As sample we are given a unique case, that I converted in a python test:

def test_provided_1(self): self.assertEqual(20, solution('* + 2 3 4'))Since we have only to deal with binary operations, we can use the clever trick of starting from the middle of the input, were we can find the first operand, moving to the left to get the list of operators and to the right for the other operands. This lead naturally to think using zip() a python implementation:

i = len(data) // 2 # 1 result = float(data[i]) # 2 for op, value in zip(reversed(data[0:i]), data[i + 1:]): # 3 # ...1. Getting the central element index in the input data list.

2. Convert the first value to real number, so that floating point arithmetic is applied to the expression.

3. I zip together the left and right part of the input data. First part reversed, so that I start to center and move to the edges fetching elements.

Now, what I should do in the loop. As C programmer my instinct went to a switch on the operators, to detect which operation I have to apply. But Python has no switch, so I had to think to something smarter. I put in a dictionary the mapping between each operator and the actual piece of code I need to run in that context, in form of a lambda function, and then I simply have to lookup in it to have the job done:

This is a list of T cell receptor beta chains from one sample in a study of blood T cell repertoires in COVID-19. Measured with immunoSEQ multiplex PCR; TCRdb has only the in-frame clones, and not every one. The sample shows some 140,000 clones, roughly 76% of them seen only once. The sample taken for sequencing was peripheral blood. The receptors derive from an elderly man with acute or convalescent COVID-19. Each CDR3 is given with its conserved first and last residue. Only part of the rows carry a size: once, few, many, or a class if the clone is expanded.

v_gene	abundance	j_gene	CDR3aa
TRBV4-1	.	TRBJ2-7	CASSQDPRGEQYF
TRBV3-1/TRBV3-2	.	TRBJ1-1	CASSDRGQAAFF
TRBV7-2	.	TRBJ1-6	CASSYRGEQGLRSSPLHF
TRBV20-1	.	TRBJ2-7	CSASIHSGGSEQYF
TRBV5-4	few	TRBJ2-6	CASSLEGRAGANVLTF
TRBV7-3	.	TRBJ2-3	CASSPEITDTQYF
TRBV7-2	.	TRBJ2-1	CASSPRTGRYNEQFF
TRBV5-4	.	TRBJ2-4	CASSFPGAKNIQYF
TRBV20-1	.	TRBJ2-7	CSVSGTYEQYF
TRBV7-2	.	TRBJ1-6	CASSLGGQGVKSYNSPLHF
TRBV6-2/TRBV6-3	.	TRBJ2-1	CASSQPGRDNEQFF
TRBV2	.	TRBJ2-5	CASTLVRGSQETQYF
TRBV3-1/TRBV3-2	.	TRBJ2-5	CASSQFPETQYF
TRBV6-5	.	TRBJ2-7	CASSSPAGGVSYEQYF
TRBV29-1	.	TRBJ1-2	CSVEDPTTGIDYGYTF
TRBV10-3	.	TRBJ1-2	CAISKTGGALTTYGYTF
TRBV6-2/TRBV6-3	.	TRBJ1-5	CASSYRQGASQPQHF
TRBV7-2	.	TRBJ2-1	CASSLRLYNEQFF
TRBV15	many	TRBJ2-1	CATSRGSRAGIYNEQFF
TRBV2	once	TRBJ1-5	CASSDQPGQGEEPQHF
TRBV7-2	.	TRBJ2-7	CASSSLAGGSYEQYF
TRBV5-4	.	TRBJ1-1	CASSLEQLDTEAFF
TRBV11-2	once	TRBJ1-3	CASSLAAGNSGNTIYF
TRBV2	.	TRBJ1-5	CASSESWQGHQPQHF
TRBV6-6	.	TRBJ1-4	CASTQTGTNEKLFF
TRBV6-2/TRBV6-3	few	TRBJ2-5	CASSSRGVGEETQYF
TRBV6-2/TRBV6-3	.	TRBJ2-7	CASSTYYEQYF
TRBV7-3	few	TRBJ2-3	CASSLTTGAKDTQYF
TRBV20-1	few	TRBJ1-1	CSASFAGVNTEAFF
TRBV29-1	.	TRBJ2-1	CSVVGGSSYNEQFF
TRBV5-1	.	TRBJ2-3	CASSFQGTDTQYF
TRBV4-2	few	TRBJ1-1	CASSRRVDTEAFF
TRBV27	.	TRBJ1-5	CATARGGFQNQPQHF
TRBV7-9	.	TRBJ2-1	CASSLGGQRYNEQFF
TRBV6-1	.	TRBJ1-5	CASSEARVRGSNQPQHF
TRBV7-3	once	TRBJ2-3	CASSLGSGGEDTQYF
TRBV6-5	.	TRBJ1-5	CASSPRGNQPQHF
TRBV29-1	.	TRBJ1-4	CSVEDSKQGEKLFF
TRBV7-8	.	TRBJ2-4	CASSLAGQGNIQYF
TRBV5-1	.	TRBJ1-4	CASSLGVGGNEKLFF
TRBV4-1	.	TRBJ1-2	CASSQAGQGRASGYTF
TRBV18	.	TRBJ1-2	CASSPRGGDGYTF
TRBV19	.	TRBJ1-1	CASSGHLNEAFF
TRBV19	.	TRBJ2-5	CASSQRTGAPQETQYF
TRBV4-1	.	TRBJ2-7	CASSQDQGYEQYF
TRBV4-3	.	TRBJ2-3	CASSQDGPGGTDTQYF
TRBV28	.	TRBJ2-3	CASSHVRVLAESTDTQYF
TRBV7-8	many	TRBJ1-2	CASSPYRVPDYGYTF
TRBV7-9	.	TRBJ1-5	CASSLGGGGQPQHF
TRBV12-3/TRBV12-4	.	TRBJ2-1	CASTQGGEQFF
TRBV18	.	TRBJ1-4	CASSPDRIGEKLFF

mapping = {'+': lambda r, v: r + v, '*': lambda r, v: r * v, '/': lambda r, v: r / v} # ... for # ... result = mapping[op](result, int(value))Then, after the for loop, I just have to cast the result to integer and return its value.

On GitHub you can see the unit test and the full python script.

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